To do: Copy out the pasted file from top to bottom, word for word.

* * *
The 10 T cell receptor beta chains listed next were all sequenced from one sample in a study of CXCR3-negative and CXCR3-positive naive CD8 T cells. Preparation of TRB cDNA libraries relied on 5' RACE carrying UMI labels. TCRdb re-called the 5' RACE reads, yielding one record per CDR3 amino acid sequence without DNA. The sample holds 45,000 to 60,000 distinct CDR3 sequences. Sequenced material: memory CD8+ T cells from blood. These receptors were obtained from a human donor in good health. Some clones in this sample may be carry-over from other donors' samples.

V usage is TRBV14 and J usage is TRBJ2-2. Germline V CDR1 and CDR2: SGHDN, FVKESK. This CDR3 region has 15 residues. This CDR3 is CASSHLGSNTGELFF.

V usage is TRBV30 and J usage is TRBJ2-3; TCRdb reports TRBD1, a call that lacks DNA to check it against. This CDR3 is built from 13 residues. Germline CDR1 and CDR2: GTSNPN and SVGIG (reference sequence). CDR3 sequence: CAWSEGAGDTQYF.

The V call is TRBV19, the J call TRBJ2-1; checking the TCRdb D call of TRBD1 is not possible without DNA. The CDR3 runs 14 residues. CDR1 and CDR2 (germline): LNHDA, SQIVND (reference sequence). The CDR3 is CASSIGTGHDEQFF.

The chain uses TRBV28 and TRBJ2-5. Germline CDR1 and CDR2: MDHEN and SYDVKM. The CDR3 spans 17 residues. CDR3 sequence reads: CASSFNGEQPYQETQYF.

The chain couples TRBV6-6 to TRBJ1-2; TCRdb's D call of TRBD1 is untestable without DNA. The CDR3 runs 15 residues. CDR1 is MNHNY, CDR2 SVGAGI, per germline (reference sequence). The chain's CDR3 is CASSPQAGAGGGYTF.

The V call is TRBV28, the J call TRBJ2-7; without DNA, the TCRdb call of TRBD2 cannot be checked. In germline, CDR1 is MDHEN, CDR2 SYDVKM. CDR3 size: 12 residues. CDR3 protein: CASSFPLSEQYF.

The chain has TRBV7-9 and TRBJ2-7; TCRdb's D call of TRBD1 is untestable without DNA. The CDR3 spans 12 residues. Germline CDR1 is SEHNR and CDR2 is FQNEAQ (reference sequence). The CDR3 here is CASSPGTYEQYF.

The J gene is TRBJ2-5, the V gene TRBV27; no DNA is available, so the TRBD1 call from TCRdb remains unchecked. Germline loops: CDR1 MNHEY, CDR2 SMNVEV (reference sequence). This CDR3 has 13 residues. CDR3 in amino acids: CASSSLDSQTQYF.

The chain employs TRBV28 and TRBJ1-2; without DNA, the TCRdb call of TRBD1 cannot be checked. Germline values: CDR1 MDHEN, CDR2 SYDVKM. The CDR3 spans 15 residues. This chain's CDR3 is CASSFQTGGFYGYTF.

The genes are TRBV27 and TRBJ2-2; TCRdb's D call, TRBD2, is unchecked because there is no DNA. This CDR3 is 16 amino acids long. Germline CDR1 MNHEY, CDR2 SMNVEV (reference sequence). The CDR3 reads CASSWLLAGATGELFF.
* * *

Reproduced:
The 10 T cell receptor beta chains listed next were all sequenced from one sample in a study of CXCR3-negative and CXCR3-positive naive CD8 T cells. Preparation of TRB cDNA libraries relied on 5' RACE carrying UMI labels. TCRdb re-called the 5' RACE reads, yielding one record per CDR3 amino acid sequence without DNA. The sample holds 45,000 to 60,000 distinct CDR3 sequences. Sequenced material: memory CD8+ T cells from blood. These receptors were obtained from a human donor in good health. Some clones in this sample may be carry-over from other donors' samples.

V usage is TRBV14 and J usage is TRBJ2-2. Germline V CDR1 and CDR2: SGHDN, FVKESK. This CDR3 region has 15 residues. This CDR3 is CASSHLGSNTGELFF.

V usage is TRBV30 and J usage is TRBJ2-3; TCRdb reports TRBD1, a call that lacks DNA to check it against. This CDR3 is built from 13 residues. Germline CDR1 and CDR2: GTSNPN and SVGIG (reference sequence). CDR3 sequence: CAWSEGAGDTQYF.

The V call is TRBV19, the J call TRBJ2-1; checking the TCRdb D call of TRBD1 is not possible without DNA. The CDR3 runs 14 residues. CDR1 and CDR2 (germline): LNHDA, SQIVND (reference sequence). The CDR3 is CASSIGTGHDEQFF.

The chain uses TRBV28 and TRBJ2-5. Germline CDR1 and CDR2: MDHEN and SYDVKM. The CDR3 spans 17 residues. CDR3 sequence reads: CASSFNGEQPYQETQYF.

The chain couples TRBV6-6 to TRBJ1-2; TCRdb's D call of TRBD1 is untestable without DNA. The CDR3 runs 15 residues. CDR1 is MNHNY, CDR2 SVGAGI, per germline (reference sequence). The chain's CDR3 is CASSPQAGAGGGYTF.

The V call is TRBV28, the J call TRBJ2-7; without DNA, the TCRdb call of TRBD2 cannot be checked. In germline, CDR1 is MDHEN, CDR2 SYDVKM. CDR3 size: 12 residues. CDR3 protein: CASSFPLSEQYF.

The chain has TRBV7-9 and TRBJ2-7; TCRdb's D call of TRBD1 is untestable without DNA. The CDR3 spans 12 residues. Germline CDR1 is SEHNR and CDR2 is FQNEAQ (reference sequence). The CDR3 here is CASSPGTYEQYF.

The J gene is TRBJ2-5, the V gene TRBV27; no DNA is available, so the TRBD1 call from TCRdb remains unchecked. Germline loops: CDR1 MNHEY, CDR2 SMNVEV (reference sequence). This CDR3 has 13 residues. CDR3 in amino acids: CASSSLDSQTQYF.

The chain employs TRBV28 and TRBJ1-2; without DNA, the TCRdb call of TRBD1 cannot be checked. Germline values: CDR1 MDHEN, CDR2 SYDVKM. The CDR3 spans 15 residues. This chain's CDR3 is CASSFQTGGFYGYTF.

The genes are TRBV27 and TRBJ2-2; TCRdb's D call, TRBD2, is unchecked because there is no DNA. This CDR3 is 16 amino acids long. Germline CDR1 MNHEY, CDR2 SMNVEV (reference sequence). The CDR3 reads CASSWLLAGATGELFF.